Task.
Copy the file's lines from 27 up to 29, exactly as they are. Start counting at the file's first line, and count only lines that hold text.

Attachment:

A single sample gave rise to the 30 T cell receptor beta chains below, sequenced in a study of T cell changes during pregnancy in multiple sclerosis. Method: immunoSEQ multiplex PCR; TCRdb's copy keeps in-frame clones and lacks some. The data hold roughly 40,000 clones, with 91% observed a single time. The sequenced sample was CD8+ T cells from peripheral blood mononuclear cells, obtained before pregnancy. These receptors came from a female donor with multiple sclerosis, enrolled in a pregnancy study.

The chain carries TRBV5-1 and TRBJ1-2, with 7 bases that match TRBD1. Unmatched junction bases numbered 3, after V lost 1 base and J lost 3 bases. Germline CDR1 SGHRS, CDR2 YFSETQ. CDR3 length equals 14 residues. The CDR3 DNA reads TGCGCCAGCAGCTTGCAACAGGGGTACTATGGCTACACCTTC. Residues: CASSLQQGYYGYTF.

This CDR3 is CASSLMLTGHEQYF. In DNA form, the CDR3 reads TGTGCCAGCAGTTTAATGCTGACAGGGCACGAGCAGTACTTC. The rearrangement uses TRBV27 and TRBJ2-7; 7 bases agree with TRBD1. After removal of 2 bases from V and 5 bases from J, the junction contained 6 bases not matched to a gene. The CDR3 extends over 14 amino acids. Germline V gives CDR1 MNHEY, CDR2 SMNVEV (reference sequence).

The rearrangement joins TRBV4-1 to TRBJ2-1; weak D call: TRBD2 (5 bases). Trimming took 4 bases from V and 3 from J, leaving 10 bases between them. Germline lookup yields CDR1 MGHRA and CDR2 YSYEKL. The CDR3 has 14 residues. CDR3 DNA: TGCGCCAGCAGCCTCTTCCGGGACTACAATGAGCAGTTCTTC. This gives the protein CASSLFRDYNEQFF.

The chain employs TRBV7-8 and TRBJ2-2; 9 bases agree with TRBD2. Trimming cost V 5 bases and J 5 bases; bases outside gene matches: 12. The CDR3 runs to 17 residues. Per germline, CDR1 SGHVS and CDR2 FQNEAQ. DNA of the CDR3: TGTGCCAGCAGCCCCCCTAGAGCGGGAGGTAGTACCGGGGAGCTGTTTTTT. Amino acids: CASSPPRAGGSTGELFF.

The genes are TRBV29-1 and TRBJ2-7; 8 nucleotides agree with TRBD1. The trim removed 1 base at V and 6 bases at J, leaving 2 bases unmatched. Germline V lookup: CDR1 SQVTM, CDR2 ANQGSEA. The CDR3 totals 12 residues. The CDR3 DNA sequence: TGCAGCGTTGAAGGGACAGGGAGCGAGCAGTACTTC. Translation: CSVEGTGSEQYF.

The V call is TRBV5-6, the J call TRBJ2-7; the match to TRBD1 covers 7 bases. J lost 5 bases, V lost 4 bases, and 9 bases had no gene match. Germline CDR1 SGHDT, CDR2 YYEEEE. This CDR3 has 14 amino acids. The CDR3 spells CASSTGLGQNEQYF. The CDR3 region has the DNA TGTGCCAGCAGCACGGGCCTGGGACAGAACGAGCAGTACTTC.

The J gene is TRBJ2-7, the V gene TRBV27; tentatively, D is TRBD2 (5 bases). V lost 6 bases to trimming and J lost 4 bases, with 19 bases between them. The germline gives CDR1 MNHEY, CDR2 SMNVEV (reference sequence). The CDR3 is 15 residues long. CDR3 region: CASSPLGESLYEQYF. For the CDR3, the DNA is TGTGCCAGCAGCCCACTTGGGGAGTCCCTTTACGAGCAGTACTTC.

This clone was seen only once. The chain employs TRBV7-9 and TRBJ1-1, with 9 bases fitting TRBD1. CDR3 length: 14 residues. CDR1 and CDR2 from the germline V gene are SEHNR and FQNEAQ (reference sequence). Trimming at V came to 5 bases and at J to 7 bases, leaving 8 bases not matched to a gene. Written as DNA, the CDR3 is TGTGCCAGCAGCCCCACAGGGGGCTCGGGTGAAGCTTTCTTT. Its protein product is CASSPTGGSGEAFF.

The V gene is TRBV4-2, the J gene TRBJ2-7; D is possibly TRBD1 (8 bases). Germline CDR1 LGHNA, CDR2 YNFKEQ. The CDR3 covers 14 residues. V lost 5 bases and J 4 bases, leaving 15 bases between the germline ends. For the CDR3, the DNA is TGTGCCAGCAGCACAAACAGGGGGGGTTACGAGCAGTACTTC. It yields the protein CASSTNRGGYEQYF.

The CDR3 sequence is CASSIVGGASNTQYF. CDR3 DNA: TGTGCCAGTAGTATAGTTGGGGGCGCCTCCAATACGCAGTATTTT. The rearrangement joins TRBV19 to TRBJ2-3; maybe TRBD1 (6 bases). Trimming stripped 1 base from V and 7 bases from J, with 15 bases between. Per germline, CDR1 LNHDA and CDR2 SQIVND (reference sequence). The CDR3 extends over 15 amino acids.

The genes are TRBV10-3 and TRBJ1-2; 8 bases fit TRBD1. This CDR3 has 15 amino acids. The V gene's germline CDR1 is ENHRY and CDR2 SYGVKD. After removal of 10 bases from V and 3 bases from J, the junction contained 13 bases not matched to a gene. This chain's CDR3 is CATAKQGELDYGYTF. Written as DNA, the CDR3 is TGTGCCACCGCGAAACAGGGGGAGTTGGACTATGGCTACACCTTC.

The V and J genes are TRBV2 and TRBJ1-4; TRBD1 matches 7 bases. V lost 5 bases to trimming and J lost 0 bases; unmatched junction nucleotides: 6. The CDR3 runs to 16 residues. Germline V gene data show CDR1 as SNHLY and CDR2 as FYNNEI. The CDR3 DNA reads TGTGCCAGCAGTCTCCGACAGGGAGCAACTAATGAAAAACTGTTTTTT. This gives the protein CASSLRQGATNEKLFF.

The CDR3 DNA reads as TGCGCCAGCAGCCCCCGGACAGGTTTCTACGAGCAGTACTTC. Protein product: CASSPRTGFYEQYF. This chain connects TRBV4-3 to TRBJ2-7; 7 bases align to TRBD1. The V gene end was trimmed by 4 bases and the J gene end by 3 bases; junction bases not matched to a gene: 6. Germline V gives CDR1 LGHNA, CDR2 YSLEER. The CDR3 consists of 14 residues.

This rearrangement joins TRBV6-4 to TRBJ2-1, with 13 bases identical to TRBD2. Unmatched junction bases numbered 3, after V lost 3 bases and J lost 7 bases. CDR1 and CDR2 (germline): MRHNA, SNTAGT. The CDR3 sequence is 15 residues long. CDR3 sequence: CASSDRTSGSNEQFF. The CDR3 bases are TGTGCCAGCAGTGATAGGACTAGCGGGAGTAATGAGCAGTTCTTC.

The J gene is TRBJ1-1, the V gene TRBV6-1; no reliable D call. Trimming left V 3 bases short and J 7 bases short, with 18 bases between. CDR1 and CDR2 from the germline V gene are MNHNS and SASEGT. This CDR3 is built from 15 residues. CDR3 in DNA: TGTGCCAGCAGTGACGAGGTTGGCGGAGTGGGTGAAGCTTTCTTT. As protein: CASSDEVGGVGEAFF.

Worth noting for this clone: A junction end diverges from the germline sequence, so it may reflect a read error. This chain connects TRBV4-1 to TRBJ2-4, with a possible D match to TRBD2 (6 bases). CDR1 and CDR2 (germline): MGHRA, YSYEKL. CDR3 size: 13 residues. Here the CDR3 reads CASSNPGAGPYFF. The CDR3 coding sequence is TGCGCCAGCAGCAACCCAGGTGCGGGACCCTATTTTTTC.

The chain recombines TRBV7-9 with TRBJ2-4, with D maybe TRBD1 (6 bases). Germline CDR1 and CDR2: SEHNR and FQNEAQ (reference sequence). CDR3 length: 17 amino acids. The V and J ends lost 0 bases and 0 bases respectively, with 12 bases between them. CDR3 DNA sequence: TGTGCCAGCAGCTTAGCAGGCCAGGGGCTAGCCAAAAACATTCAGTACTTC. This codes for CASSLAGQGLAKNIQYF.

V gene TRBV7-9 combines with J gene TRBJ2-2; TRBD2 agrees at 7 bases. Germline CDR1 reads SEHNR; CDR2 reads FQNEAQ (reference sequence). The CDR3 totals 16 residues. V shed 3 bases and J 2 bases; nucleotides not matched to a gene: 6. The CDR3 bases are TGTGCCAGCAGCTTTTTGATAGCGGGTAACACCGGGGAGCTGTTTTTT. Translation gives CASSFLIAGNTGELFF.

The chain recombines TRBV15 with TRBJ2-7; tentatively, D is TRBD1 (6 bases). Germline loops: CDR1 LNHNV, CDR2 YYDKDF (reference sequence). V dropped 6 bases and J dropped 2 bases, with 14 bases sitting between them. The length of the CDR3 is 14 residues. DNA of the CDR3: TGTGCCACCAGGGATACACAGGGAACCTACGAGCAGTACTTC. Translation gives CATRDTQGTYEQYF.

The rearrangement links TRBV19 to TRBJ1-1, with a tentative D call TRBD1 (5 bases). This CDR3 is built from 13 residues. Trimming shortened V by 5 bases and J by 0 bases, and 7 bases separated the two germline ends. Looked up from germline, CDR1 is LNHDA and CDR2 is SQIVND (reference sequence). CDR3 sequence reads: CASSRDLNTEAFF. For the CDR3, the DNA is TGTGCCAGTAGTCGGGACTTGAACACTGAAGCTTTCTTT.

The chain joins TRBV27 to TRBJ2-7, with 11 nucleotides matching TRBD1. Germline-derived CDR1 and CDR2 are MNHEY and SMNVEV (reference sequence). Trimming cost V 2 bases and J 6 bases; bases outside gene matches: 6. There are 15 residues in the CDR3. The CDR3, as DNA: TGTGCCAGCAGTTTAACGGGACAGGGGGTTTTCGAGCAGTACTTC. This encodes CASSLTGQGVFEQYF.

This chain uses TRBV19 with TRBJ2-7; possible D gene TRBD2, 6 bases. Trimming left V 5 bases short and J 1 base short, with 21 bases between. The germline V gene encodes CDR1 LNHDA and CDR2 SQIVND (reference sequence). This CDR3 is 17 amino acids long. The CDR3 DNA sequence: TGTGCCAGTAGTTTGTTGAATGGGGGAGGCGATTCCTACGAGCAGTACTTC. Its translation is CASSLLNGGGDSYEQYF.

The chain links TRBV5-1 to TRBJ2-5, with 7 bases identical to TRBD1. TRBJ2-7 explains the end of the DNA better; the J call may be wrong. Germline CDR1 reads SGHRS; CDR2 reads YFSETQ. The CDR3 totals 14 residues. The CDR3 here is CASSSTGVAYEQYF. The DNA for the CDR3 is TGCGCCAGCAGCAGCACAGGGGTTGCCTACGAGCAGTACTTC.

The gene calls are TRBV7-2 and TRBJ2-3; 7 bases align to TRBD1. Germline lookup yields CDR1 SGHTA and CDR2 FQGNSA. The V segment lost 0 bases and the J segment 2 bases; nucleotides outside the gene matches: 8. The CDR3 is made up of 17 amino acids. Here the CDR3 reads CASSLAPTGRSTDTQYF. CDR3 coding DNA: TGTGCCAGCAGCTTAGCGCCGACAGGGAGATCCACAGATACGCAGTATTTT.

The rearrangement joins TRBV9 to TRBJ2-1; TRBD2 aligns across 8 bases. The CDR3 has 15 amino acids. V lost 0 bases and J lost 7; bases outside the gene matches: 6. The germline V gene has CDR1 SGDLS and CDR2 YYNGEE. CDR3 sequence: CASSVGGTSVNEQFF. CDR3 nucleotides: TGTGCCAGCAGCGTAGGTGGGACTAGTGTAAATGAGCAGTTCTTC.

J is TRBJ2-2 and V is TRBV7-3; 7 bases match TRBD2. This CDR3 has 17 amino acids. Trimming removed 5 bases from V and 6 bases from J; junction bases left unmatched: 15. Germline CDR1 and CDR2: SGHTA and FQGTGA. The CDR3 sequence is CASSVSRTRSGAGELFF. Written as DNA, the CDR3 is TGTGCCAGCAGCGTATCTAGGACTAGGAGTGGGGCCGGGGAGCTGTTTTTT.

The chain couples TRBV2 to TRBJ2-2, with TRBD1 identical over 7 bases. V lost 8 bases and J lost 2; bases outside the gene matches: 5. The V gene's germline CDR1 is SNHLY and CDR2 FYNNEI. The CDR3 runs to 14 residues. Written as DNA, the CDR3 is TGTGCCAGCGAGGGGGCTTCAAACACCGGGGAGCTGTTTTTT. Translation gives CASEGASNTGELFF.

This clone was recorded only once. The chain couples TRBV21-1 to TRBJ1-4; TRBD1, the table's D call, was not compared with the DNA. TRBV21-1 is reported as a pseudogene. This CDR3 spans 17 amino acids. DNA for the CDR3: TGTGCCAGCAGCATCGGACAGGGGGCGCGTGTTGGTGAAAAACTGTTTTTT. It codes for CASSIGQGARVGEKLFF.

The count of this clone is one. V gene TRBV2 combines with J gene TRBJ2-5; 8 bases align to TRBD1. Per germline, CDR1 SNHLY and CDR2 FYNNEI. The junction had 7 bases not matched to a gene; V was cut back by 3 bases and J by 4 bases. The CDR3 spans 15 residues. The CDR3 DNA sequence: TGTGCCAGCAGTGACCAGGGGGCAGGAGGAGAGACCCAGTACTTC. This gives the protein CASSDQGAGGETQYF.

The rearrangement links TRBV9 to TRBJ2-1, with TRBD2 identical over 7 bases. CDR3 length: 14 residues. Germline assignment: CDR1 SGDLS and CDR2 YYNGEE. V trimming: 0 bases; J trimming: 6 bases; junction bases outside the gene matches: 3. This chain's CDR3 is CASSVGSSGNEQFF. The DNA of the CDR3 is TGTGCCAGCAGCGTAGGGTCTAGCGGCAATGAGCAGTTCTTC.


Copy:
J is TRBJ2-2 and V is TRBV7-3; 7 bases match TRBD2. This CDR3 has 17 amino acids. Trimming removed 5 bases from V and 6 bases from J; junction bases left unmatched: 15. Germline CDR1 and CDR2: SGHTA and FQGTGA. The CDR3 sequence is CASSVSRTRSGAGELFF. Written as DNA, the CDR3 is TGTGCCAGCAGCGTATCTAGGACTAGGAGTGGGGCCGGGGAGCTGTTTTTT.

The chain couples TRBV2 to TRBJ2-2, with TRBD1 identical over 7 bases. V lost 8 bases and J lost 2; bases outside the gene matches: 5. The V gene's germline CDR1 is SNHLY and CDR2 FYNNEI. The CDR3 runs to 14 residues. Written as DNA, the CDR3 is TGTGCCAGCGAGGGGGCTTCAAACACCGGGGAGCTGTTTTTT. Translation gives CASEGASNTGELFF.

This clone was recorded only once. The chain couples TRBV21-1 to TRBJ1-4; TRBD1, the table's D call, was not compared with the DNA. TRBV21-1 is reported as a pseudogene. This CDR3 spans 17 amino acids. DNA for the CDR3: TGTGCCAGCAGCATCGGACAGGGGGCGCGTGTTGGTGAAAAACTGTTTTTT. It codes for CASSIGQGARVGEKLFF.